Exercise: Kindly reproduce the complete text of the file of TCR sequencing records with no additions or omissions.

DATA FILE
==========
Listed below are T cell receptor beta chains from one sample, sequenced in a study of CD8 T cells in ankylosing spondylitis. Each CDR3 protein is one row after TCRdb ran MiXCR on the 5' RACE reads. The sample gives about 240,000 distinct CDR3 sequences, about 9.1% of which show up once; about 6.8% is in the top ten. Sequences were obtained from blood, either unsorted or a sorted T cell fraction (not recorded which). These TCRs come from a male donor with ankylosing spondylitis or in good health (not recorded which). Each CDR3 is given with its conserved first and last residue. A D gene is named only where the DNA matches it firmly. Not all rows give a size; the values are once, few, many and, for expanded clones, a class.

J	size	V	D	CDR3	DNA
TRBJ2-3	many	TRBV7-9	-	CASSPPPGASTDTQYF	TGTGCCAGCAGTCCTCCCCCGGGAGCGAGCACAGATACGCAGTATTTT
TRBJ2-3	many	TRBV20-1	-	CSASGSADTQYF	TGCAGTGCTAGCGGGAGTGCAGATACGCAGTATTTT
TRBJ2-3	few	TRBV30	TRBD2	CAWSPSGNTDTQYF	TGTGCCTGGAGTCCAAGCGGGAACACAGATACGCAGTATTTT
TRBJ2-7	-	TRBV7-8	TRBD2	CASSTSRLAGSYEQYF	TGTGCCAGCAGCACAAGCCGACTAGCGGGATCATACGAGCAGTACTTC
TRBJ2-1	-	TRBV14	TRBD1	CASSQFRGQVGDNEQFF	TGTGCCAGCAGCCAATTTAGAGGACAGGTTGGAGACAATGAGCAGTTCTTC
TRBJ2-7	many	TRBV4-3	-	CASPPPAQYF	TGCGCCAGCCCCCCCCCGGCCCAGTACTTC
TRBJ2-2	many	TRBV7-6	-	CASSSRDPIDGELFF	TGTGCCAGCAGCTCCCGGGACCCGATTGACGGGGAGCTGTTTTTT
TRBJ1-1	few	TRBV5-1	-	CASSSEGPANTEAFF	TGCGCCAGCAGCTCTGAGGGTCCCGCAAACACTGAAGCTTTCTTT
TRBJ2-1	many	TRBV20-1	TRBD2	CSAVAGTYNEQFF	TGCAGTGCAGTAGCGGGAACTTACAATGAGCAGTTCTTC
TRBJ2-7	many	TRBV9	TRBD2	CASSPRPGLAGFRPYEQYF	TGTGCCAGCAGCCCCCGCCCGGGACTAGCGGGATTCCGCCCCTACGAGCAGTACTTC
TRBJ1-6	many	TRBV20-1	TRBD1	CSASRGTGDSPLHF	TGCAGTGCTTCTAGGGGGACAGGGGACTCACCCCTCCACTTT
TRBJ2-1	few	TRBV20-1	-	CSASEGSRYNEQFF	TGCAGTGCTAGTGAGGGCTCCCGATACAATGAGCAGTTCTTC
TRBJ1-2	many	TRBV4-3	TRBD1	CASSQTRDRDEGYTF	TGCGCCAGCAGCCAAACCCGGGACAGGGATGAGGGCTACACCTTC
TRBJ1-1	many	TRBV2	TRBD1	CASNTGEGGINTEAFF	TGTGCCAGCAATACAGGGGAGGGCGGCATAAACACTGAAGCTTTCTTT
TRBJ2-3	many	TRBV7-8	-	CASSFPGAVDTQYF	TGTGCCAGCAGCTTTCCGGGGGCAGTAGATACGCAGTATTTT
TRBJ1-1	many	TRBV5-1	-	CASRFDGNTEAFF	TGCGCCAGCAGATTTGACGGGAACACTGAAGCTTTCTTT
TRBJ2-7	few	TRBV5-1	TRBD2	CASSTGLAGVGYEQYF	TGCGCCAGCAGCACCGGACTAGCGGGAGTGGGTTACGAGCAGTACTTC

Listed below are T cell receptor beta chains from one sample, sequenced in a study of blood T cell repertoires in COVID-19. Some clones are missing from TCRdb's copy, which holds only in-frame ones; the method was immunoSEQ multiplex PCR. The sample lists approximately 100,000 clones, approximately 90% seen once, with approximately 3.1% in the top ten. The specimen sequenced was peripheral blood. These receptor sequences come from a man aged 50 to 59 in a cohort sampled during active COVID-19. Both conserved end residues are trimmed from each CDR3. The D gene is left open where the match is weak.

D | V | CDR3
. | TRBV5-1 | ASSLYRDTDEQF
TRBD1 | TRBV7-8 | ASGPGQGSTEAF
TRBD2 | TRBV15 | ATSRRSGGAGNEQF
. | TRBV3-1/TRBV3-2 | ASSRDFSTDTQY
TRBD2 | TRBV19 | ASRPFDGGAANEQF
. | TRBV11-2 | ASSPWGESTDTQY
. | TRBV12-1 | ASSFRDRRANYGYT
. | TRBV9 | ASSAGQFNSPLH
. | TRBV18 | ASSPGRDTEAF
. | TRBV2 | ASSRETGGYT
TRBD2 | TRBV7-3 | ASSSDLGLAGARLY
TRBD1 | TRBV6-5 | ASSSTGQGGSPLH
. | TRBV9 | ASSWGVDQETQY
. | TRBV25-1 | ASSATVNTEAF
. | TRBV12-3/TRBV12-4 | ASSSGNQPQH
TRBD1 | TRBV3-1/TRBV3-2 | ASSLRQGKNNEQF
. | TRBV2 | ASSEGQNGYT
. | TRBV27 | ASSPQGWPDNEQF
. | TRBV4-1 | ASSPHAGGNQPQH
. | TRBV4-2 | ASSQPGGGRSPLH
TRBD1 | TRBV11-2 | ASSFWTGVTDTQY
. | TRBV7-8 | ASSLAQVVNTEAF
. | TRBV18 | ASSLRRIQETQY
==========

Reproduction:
Listed below are T cell receptor beta chains from one sample, sequenced in a study of CD8 T cells in ankylosing spondylitis. Each CDR3 protein is one row after TCRdb ran MiXCR on the 5' RACE reads. The sample gives about 240,000 distinct CDR3 sequences, about 9.1% of which show up once; about 6.8% is in the top ten. Sequences were obtained from blood, either unsorted or a sorted T cell fraction (not recorded which). These TCRs come from a male donor with ankylosing spondylitis or in good health (not recorded which). Each CDR3 is given with its conserved first and last residue. A D gene is named only where the DNA matches it firmly. Not all rows give a size; the values are once, few, many and, for expanded clones, a class.

J	size	V	D	CDR3	DNA
TRBJ2-3	many	TRBV7-9	-	CASSPPPGASTDTQYF	TGTGCCAGCAGTCCTCCCCCGGGAGCGAGCACAGATACGCAGTATTTT
TRBJ2-3	many	TRBV20-1	-	CSASGSADTQYF	TGCAGTGCTAGCGGGAGTGCAGATACGCAGTATTTT
TRBJ2-3	few	TRBV30	TRBD2	CAWSPSGNTDTQYF	TGTGCCTGGAGTCCAAGCGGGAACACAGATACGCAGTATTTT
TRBJ2-7	-	TRBV7-8	TRBD2	CASSTSRLAGSYEQYF	TGTGCCAGCAGCACAAGCCGACTAGCGGGATCATACGAGCAGTACTTC
TRBJ2-1	-	TRBV14	TRBD1	CASSQFRGQVGDNEQFF	TGTGCCAGCAGCCAATTTAGAGGACAGGTTGGAGACAATGAGCAGTTCTTC
TRBJ2-7	many	TRBV4-3	-	CASPPPAQYF	TGCGCCAGCCCCCCCCCGGCCCAGTACTTC
TRBJ2-2	many	TRBV7-6	-	CASSSRDPIDGELFF	TGTGCCAGCAGCTCCCGGGACCCGATTGACGGGGAGCTGTTTTTT
TRBJ1-1	few	TRBV5-1	-	CASSSEGPANTEAFF	TGCGCCAGCAGCTCTGAGGGTCCCGCAAACACTGAAGCTTTCTTT
TRBJ2-1	many	TRBV20-1	TRBD2	CSAVAGTYNEQFF	TGCAGTGCAGTAGCGGGAACTTACAATGAGCAGTTCTTC
TRBJ2-7	many	TRBV9	TRBD2	CASSPRPGLAGFRPYEQYF	TGTGCCAGCAGCCCCCGCCCGGGACTAGCGGGATTCCGCCCCTACGAGCAGTACTTC
TRBJ1-6	many	TRBV20-1	TRBD1	CSASRGTGDSPLHF	TGCAGTGCTTCTAGGGGGACAGGGGACTCACCCCTCCACTTT
TRBJ2-1	few	TRBV20-1	-	CSASEGSRYNEQFF	TGCAGTGCTAGTGAGGGCTCCCGATACAATGAGCAGTTCTTC
TRBJ1-2	many	TRBV4-3	TRBD1	CASSQTRDRDEGYTF	TGCGCCAGCAGCCAAACCCGGGACAGGGATGAGGGCTACACCTTC
TRBJ1-1	many	TRBV2	TRBD1	CASNTGEGGINTEAFF	TGTGCCAGCAATACAGGGGAGGGCGGCATAAACACTGAAGCTTTCTTT
TRBJ2-3	many	TRBV7-8	-	CASSFPGAVDTQYF	TGTGCCAGCAGCTTTCCGGGGGCAGTAGATACGCAGTATTTT
TRBJ1-1	many	TRBV5-1	-	CASRFDGNTEAFF	TGCGCCAGCAGATTTGACGGGAACACTGAAGCTTTCTTT
TRBJ2-7	few	TRBV5-1	TRBD2	CASSTGLAGVGYEQYF	TGCGCCAGCAGCACCGGACTAGCGGGAGTGGGTTACGAGCAGTACTTC

Listed below are T cell receptor beta chains from one sample, sequenced in a study of blood T cell repertoires in COVID-19. Some clones are missing from TCRdb's copy, which holds only in-frame ones; the method was immunoSEQ multiplex PCR. The sample lists approximately 100,000 clones, approximately 90% seen once, with approximately 3.1% in the top ten. The specimen sequenced was peripheral blood. These receptor sequences come from a man aged 50 to 59 in a cohort sampled during active COVID-19. Both conserved end residues are trimmed from each CDR3. The D gene is left open where the match is weak.

D | V | CDR3
. | TRBV5-1 | ASSLYRDTDEQF
TRBD1 | TRBV7-8 | ASGPGQGSTEAF
TRBD2 | TRBV15 | ATSRRSGGAGNEQF
. | TRBV3-1/TRBV3-2 | ASSRDFSTDTQY
TRBD2 | TRBV19 | ASRPFDGGAANEQF
. | TRBV11-2 | ASSPWGESTDTQY
. | TRBV12-1 | ASSFRDRRANYGYT
. | TRBV9 | ASSAGQFNSPLH
. | TRBV18 | ASSPGRDTEAF
. | TRBV2 | ASSRETGGYT
TRBD2 | TRBV7-3 | ASSSDLGLAGARLY
TRBD1 | TRBV6-5 | ASSSTGQGGSPLH
. | TRBV9 | ASSWGVDQETQY
. | TRBV25-1 | ASSATVNTEAF
. | TRBV12-3/TRBV12-4 | ASSSGNQPQH
TRBD1 | TRBV3-1/TRBV3-2 | ASSLRQGKNNEQF
. | TRBV2 | ASSEGQNGYT
. | TRBV27 | ASSPQGWPDNEQF
. | TRBV4-1 | ASSPHAGGNQPQH
. | TRBV4-2 | ASSQPGGGRSPLH
TRBD1 | TRBV11-2 | ASSFWTGVTDTQY
. | TRBV7-8 | ASSLAQVVNTEAF
. | TRBV18 | ASSLRRIQETQY